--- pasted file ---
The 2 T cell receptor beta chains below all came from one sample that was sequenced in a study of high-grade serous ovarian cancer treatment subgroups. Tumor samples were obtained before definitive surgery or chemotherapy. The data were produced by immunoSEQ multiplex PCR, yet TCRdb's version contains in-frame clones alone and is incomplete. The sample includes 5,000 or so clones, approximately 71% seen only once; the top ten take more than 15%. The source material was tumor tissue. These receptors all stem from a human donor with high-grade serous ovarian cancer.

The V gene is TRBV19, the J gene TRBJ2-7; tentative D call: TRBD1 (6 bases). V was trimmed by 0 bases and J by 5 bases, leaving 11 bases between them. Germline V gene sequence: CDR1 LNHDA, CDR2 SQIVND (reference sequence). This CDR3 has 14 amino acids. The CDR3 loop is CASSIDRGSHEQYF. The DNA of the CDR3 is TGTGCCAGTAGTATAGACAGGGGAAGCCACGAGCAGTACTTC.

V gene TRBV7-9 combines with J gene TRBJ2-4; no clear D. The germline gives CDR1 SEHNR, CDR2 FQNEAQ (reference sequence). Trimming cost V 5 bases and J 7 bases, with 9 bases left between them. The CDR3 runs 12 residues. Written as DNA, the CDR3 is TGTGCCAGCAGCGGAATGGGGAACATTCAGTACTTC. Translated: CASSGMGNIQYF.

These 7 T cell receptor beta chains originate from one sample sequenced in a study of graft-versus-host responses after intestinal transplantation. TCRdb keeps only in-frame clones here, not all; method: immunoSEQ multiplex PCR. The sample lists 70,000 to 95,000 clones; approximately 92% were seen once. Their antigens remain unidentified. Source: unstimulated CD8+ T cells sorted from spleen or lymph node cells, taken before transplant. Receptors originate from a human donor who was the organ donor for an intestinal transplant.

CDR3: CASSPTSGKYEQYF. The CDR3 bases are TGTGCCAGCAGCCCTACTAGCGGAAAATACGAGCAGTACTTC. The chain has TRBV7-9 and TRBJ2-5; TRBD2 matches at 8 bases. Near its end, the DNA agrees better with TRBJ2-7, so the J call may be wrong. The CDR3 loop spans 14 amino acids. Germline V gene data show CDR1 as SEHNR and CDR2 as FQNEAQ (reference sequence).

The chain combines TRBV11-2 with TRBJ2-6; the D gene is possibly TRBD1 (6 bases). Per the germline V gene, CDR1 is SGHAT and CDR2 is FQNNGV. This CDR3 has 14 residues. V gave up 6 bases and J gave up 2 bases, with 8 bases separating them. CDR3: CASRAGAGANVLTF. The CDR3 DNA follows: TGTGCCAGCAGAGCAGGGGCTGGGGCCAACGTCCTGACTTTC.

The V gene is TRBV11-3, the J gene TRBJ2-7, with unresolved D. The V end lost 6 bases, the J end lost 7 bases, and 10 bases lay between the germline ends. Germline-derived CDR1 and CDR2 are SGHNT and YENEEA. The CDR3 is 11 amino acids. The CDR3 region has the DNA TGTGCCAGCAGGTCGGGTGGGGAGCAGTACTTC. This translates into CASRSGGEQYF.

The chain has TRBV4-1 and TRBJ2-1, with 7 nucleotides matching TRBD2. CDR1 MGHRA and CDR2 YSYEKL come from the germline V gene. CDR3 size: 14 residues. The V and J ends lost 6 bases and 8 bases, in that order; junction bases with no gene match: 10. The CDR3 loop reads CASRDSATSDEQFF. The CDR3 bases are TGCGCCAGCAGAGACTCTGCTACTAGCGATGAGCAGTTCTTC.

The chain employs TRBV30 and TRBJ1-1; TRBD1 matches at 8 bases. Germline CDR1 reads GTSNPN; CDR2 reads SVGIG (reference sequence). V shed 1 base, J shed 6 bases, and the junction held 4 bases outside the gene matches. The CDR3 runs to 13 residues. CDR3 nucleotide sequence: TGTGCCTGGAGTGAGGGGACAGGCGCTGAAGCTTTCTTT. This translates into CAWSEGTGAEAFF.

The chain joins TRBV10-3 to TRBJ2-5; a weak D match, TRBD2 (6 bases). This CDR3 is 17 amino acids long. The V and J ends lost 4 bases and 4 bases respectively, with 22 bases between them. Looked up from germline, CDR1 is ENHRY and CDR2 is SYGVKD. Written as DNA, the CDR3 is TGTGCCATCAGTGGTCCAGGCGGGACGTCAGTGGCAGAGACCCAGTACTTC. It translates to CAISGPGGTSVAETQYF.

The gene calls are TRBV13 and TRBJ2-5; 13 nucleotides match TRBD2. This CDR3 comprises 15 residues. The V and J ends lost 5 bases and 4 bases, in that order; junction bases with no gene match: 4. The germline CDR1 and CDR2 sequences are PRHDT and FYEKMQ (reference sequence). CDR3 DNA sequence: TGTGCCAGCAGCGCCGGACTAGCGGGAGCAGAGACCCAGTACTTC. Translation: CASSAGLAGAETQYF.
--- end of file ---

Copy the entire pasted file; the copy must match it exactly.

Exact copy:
The 2 T cell receptor beta chains below all came from one sample that was sequenced in a study of high-grade serous ovarian cancer treatment subgroups. Tumor samples were obtained before definitive surgery or chemotherapy. The data were produced by immunoSEQ multiplex PCR, yet TCRdb's version contains in-frame clones alone and is incomplete. The sample includes 5,000 or so clones, approximately 71% seen only once; the top ten take more than 15%. The source material was tumor tissue. These receptors all stem from a human donor with high-grade serous ovarian cancer.

The V gene is TRBV19, the J gene TRBJ2-7; tentative D call: TRBD1 (6 bases). V was trimmed by 0 bases and J by 5 bases, leaving 11 bases between them. Germline V gene sequence: CDR1 LNHDA, CDR2 SQIVND (reference sequence). This CDR3 has 14 amino acids. The CDR3 loop is CASSIDRGSHEQYF. The DNA of the CDR3 is TGTGCCAGTAGTATAGACAGGGGAAGCCACGAGCAGTACTTC.

V gene TRBV7-9 combines with J gene TRBJ2-4; no clear D. The germline gives CDR1 SEHNR, CDR2 FQNEAQ (reference sequence). Trimming cost V 5 bases and J 7 bases, with 9 bases left between them. The CDR3 runs 12 residues. Written as DNA, the CDR3 is TGTGCCAGCAGCGGAATGGGGAACATTCAGTACTTC. Translated: CASSGMGNIQYF.

These 7 T cell receptor beta chains originate from one sample sequenced in a study of graft-versus-host responses after intestinal transplantation. TCRdb keeps only in-frame clones here, not all; method: immunoSEQ multiplex PCR. The sample lists 70,000 to 95,000 clones; approximately 92% were seen once. Their antigens remain unidentified. Source: unstimulated CD8+ T cells sorted from spleen or lymph node cells, taken before transplant. Receptors originate from a human donor who was the organ donor for an intestinal transplant.

CDR3: CASSPTSGKYEQYF. The CDR3 bases are TGTGCCAGCAGCCCTACTAGCGGAAAATACGAGCAGTACTTC. The chain has TRBV7-9 and TRBJ2-5; TRBD2 matches at 8 bases. Near its end, the DNA agrees better with TRBJ2-7, so the J call may be wrong. The CDR3 loop spans 14 amino acids. Germline V gene data show CDR1 as SEHNR and CDR2 as FQNEAQ (reference sequence).

The chain combines TRBV11-2 with TRBJ2-6; the D gene is possibly TRBD1 (6 bases). Per the germline V gene, CDR1 is SGHAT and CDR2 is FQNNGV. This CDR3 has 14 residues. V gave up 6 bases and J gave up 2 bases, with 8 bases separating them. CDR3: CASRAGAGANVLTF. The CDR3 DNA follows: TGTGCCAGCAGAGCAGGGGCTGGGGCCAACGTCCTGACTTTC.

The V gene is TRBV11-3, the J gene TRBJ2-7, with unresolved D. The V end lost 6 bases, the J end lost 7 bases, and 10 bases lay between the germline ends. Germline-derived CDR1 and CDR2 are SGHNT and YENEEA. The CDR3 is 11 amino acids. The CDR3 region has the DNA TGTGCCAGCAGGTCGGGTGGGGAGCAGTACTTC. This translates into CASRSGGEQYF.

The chain has TRBV4-1 and TRBJ2-1, with 7 nucleotides matching TRBD2. CDR1 MGHRA and CDR2 YSYEKL come from the germline V gene. CDR3 size: 14 residues. The V and J ends lost 6 bases and 8 bases, in that order; junction bases with no gene match: 10. The CDR3 loop reads CASRDSATSDEQFF. The CDR3 bases are TGCGCCAGCAGAGACTCTGCTACTAGCGATGAGCAGTTCTTC.

The chain employs TRBV30 and TRBJ1-1; TRBD1 matches at 8 bases. Germline CDR1 reads GTSNPN; CDR2 reads SVGIG (reference sequence). V shed 1 base, J shed 6 bases, and the junction held 4 bases outside the gene matches. The CDR3 runs to 13 residues. CDR3 nucleotide sequence: TGTGCCTGGAGTGAGGGGACAGGCGCTGAAGCTTTCTTT. This translates into CAWSEGTGAEAFF.

The chain joins TRBV10-3 to TRBJ2-5; a weak D match, TRBD2 (6 bases). This CDR3 is 17 amino acids long. The V and J ends lost 4 bases and 4 bases respectively, with 22 bases between them. Looked up from germline, CDR1 is ENHRY and CDR2 is SYGVKD. Written as DNA, the CDR3 is TGTGCCATCAGTGGTCCAGGCGGGACGTCAGTGGCAGAGACCCAGTACTTC. It translates to CAISGPGGTSVAETQYF.

The gene calls are TRBV13 and TRBJ2-5; 13 nucleotides match TRBD2. This CDR3 comprises 15 residues. The V and J ends lost 5 bases and 4 bases, in that order; junction bases with no gene match: 4. The germline CDR1 and CDR2 sequences are PRHDT and FYEKMQ (reference sequence). CDR3 DNA sequence: TGTGCCAGCAGCGCCGGACTAGCGGGAGCAGAGACCCAGTACTTC. Translation: CASSAGLAGAETQYF.